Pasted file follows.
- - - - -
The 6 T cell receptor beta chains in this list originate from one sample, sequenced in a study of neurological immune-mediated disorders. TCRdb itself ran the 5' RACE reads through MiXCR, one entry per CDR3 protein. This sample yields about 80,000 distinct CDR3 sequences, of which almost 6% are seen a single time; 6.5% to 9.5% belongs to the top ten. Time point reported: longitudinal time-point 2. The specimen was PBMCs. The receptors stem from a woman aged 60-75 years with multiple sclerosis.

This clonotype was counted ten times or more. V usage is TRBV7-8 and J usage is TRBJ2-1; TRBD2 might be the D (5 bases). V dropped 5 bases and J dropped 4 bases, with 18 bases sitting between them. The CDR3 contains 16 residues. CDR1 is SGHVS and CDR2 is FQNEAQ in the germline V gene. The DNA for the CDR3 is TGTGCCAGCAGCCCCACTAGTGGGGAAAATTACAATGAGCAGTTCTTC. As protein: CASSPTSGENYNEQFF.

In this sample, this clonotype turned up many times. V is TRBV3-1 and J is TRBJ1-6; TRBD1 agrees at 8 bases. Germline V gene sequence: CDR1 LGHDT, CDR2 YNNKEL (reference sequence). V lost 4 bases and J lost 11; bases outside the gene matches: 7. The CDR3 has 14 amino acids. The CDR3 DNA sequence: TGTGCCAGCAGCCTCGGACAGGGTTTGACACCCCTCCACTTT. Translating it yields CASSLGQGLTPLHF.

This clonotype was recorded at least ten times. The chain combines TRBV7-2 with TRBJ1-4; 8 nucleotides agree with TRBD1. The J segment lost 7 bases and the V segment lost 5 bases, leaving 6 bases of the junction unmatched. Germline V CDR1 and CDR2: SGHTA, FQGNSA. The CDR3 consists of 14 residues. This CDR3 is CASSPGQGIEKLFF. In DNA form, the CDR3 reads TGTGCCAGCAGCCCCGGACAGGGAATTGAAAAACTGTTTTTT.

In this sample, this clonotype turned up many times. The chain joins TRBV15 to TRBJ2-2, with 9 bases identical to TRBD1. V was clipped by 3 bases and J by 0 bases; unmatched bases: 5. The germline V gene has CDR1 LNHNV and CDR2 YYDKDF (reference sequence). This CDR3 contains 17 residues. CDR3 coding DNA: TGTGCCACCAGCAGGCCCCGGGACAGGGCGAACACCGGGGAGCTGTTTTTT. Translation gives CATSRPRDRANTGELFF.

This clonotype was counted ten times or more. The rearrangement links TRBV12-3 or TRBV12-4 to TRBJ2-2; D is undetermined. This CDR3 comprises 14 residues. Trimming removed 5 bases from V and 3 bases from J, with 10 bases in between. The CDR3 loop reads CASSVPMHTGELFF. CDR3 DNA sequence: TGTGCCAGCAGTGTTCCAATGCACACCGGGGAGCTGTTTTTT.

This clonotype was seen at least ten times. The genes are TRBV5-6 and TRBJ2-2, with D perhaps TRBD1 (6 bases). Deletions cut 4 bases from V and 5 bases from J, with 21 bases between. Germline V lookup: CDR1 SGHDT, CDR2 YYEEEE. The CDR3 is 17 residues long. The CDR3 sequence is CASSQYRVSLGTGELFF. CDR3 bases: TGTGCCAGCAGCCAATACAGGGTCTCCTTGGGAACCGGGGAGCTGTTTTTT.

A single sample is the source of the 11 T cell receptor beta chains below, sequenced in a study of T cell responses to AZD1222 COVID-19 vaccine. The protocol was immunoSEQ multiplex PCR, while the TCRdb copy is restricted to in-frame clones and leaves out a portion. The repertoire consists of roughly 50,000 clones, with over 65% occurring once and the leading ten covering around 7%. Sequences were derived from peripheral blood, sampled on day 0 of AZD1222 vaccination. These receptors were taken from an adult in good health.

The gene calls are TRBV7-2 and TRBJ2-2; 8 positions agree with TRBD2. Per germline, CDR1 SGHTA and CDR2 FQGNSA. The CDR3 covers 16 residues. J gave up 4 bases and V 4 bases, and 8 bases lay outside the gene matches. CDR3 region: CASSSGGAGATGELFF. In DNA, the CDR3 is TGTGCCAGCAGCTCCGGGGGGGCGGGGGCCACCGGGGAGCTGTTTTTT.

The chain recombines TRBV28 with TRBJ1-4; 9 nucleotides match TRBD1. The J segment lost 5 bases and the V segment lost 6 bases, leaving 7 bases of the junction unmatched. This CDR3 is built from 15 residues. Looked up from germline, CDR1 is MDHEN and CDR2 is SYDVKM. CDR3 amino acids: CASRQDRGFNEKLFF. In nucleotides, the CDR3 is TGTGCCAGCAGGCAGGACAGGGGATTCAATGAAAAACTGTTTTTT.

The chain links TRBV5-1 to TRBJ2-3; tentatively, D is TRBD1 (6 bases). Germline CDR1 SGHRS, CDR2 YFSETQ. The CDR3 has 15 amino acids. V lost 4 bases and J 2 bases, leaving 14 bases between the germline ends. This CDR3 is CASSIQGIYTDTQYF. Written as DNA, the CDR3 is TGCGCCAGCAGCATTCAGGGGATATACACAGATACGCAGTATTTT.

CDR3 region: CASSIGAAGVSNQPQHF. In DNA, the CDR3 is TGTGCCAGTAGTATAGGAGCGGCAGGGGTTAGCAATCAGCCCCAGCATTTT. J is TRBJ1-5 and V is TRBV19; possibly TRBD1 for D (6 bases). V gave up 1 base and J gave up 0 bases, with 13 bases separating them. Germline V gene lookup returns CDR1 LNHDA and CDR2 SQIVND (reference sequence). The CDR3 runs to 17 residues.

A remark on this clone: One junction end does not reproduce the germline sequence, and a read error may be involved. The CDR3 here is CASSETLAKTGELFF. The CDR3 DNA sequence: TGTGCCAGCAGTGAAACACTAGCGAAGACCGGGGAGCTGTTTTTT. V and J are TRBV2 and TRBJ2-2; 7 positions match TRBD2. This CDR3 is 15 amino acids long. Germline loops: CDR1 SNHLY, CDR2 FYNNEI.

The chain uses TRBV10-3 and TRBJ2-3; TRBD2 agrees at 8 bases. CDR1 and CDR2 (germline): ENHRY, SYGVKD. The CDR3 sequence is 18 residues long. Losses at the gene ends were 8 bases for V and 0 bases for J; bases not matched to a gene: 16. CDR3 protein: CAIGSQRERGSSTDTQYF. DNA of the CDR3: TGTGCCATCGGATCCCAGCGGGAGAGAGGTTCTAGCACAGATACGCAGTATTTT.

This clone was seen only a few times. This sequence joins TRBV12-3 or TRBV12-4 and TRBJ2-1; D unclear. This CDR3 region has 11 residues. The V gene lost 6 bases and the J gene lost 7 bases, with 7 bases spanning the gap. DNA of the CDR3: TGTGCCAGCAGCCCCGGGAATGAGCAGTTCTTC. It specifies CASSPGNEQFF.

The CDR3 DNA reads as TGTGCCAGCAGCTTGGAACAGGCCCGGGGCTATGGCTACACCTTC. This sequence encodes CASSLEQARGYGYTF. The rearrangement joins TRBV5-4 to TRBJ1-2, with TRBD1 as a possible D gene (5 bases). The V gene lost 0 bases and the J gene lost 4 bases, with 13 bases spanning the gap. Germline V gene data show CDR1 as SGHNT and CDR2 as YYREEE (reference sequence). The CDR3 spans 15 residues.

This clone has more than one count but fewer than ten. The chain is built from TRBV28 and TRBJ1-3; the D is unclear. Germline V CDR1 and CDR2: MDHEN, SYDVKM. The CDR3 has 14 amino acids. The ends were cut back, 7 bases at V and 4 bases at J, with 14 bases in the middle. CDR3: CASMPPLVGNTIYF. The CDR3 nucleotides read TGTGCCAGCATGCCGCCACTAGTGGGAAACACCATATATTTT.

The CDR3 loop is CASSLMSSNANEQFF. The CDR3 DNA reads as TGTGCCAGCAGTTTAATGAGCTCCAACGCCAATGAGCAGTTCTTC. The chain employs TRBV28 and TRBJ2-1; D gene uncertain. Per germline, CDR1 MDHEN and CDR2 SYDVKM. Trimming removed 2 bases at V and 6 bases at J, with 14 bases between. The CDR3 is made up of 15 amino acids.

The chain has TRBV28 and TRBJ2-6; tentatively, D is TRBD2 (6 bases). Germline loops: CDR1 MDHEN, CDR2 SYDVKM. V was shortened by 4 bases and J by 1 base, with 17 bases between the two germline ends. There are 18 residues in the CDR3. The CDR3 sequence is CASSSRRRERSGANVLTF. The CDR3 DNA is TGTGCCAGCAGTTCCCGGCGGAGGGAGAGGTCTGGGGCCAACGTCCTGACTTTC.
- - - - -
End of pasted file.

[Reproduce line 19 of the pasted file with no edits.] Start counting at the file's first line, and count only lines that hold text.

The chain has TRBV28 and TRBJ2-6; tentatively, D is TRBD2 (6 bases). Germline loops: CDR1 MDHEN, CDR2 SYDVKM. V was shortened by 4 bases and J by 1 base, with 17 bases between the two germline ends. There are 18 residues in the CDR3. The CDR3 sequence is CASSSRRRERSGANVLTF. The CDR3 DNA is TGTGCCAGCAGTTCCCGGCGGAGGGAGAGGTCTGGGGCCAACGTCCTGACTTTC.